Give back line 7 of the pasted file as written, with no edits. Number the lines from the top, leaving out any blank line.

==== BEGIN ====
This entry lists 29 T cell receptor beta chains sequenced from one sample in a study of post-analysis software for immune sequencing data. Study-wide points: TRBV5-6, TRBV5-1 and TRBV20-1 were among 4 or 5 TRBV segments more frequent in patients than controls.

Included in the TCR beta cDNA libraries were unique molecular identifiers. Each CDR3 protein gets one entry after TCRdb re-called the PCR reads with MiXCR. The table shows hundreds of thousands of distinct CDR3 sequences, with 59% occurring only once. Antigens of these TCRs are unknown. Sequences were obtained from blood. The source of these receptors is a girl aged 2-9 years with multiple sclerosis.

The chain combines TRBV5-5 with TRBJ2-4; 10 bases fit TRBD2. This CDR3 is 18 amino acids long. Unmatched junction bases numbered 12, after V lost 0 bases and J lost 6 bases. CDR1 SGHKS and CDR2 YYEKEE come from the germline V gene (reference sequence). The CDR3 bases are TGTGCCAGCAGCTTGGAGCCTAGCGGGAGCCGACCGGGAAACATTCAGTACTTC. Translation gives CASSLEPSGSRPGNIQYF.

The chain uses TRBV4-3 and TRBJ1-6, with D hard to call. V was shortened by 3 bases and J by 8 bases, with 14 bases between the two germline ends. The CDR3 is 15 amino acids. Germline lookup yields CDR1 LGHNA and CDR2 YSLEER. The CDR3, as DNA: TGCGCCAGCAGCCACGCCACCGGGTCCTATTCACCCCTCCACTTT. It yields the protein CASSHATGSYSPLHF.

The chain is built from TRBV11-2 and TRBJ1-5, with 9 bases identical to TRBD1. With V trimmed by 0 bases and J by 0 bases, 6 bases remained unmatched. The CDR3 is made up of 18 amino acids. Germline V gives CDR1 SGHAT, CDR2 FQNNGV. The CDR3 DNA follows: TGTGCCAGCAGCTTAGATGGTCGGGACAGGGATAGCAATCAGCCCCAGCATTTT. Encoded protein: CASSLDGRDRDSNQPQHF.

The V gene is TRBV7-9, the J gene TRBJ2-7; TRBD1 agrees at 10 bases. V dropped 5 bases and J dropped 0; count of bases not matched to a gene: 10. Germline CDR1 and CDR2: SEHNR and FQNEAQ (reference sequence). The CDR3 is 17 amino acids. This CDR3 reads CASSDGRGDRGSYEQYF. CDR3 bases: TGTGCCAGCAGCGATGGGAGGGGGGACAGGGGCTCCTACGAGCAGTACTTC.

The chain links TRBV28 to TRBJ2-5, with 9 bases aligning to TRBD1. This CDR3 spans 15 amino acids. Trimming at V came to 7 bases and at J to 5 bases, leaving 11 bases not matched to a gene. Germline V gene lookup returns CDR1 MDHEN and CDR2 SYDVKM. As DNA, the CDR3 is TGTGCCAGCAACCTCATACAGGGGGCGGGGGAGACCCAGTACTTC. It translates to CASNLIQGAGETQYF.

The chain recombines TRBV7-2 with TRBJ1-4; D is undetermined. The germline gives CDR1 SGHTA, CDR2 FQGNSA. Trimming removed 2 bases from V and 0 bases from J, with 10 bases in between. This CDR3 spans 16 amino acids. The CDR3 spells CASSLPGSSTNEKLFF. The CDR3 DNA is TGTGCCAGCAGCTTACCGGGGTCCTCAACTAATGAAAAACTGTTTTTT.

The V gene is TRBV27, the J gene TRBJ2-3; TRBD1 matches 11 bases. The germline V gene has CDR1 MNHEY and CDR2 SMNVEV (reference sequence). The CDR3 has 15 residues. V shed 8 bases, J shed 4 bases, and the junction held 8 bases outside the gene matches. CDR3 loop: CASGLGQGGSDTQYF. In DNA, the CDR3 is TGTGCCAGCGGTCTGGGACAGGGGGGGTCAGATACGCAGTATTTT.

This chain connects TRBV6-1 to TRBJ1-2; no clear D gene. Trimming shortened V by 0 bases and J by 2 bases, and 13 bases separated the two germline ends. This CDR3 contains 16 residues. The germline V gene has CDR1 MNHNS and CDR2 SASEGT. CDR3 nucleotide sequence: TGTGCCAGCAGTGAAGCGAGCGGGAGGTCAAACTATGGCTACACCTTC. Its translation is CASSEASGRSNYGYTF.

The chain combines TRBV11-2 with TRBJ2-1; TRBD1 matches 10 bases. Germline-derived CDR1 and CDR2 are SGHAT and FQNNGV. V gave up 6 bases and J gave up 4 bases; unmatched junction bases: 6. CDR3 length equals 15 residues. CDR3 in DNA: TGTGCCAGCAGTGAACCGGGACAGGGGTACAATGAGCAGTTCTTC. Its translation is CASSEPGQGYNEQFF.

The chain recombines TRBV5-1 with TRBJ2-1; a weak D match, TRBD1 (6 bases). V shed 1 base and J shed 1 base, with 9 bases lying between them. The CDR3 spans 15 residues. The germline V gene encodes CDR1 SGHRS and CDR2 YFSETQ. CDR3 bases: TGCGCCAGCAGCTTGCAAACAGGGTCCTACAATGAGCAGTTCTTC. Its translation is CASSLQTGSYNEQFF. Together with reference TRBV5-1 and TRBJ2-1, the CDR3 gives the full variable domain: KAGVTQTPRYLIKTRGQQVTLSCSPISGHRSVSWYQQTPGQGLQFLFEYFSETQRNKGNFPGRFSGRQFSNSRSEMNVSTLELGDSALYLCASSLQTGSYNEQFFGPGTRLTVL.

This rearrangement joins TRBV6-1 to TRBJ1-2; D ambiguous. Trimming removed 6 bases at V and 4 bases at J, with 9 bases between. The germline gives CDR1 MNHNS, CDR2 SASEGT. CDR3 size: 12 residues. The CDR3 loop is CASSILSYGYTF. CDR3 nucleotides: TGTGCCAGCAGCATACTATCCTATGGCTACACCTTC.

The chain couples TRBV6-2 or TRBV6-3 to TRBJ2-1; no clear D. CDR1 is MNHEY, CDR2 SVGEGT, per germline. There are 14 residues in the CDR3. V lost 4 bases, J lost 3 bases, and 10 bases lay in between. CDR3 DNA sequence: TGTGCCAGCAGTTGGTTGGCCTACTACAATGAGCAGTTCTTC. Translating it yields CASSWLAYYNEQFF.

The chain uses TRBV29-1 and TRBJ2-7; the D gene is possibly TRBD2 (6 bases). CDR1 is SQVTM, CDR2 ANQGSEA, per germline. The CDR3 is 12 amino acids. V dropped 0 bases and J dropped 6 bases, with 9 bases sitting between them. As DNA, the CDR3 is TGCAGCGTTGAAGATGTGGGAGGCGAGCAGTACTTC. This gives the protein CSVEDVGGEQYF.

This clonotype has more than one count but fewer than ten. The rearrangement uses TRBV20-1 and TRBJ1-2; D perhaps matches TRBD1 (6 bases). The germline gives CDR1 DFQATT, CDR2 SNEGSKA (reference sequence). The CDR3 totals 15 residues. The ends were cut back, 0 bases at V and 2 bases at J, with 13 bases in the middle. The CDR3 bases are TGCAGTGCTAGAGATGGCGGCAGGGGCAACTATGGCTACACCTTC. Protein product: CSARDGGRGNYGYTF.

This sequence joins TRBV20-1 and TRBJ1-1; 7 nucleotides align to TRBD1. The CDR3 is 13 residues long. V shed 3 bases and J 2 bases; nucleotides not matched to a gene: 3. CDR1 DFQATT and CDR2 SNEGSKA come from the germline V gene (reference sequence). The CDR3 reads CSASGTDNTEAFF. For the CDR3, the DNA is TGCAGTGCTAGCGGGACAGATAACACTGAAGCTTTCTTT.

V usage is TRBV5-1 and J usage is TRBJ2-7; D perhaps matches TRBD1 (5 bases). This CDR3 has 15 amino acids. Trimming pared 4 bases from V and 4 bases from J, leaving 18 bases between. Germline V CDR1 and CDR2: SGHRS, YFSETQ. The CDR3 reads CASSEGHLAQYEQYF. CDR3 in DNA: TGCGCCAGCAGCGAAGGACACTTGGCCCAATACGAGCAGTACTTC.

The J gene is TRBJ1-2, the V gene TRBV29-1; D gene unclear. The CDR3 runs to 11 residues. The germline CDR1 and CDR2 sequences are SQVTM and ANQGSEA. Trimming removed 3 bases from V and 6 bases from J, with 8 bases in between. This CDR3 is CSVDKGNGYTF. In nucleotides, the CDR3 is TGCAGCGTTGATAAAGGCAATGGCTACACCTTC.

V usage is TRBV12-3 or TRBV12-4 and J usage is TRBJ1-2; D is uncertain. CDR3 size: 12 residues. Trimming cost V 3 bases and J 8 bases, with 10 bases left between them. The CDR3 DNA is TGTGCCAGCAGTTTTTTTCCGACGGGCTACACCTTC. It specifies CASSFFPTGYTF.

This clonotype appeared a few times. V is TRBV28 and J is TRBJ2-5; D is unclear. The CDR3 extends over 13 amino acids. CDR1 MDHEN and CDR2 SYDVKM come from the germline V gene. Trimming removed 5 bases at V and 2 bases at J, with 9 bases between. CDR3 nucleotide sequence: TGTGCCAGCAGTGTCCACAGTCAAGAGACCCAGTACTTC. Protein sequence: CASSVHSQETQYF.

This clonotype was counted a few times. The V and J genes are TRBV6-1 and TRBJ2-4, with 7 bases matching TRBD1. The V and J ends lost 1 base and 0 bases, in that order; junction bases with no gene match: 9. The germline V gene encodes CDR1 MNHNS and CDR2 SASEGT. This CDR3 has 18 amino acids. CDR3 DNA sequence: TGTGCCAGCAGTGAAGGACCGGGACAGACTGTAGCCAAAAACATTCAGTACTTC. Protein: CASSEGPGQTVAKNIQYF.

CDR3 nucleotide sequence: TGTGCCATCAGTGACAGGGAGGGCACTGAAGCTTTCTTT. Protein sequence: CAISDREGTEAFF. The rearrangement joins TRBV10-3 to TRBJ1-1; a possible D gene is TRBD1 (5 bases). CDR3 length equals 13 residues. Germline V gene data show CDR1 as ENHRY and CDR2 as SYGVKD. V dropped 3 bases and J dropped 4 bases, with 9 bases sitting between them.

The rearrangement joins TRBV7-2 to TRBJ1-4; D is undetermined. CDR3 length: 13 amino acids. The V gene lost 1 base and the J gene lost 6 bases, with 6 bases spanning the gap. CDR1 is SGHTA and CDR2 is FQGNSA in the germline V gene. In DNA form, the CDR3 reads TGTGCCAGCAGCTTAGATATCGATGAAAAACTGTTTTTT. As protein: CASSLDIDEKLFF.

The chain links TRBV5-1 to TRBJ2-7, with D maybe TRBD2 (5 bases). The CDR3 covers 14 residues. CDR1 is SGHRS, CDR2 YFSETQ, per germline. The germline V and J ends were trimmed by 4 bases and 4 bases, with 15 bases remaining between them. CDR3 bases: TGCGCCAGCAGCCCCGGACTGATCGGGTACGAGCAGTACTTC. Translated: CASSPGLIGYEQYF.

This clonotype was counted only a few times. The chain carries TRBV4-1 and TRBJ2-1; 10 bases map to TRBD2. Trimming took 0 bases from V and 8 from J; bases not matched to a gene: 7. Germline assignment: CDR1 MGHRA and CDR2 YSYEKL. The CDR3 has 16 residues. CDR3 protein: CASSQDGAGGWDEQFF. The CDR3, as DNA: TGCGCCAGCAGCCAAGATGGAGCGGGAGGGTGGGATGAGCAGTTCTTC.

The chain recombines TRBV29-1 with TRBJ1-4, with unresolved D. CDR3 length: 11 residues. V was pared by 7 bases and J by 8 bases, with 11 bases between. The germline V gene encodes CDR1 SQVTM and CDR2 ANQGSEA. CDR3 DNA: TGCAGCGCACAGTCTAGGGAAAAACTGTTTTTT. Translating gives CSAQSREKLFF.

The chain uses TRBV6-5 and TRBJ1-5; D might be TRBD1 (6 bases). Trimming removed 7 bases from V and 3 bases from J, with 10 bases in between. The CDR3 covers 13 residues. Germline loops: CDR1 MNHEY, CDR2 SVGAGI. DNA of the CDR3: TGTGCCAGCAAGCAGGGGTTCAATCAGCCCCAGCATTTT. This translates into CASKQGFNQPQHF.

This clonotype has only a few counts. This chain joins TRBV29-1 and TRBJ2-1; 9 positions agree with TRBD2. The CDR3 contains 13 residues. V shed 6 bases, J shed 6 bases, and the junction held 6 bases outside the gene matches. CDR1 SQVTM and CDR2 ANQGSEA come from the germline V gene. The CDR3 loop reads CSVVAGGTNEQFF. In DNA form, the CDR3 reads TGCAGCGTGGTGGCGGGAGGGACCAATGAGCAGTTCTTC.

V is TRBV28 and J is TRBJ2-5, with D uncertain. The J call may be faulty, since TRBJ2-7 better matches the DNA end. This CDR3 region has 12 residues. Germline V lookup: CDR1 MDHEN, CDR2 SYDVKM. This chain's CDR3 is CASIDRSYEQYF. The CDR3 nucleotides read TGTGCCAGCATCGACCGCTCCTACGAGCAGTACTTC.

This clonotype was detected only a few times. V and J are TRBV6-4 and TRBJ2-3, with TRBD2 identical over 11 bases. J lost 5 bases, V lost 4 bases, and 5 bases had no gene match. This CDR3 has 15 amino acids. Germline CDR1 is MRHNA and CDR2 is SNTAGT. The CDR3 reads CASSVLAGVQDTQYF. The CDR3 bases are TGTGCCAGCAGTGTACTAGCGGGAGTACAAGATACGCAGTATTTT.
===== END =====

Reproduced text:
The chain links TRBV28 to TRBJ2-5, with 9 bases aligning to TRBD1. This CDR3 spans 15 amino acids. Trimming at V came to 7 bases and at J to 5 bases, leaving 11 bases not matched to a gene. Germline V gene lookup returns CDR1 MDHEN and CDR2 SYDVKM. As DNA, the CDR3 is TGTGCCAGCAACCTCATACAGGGGGCGGGGGAGACCCAGTACTTC. It translates to CASNLIQGAGETQYF.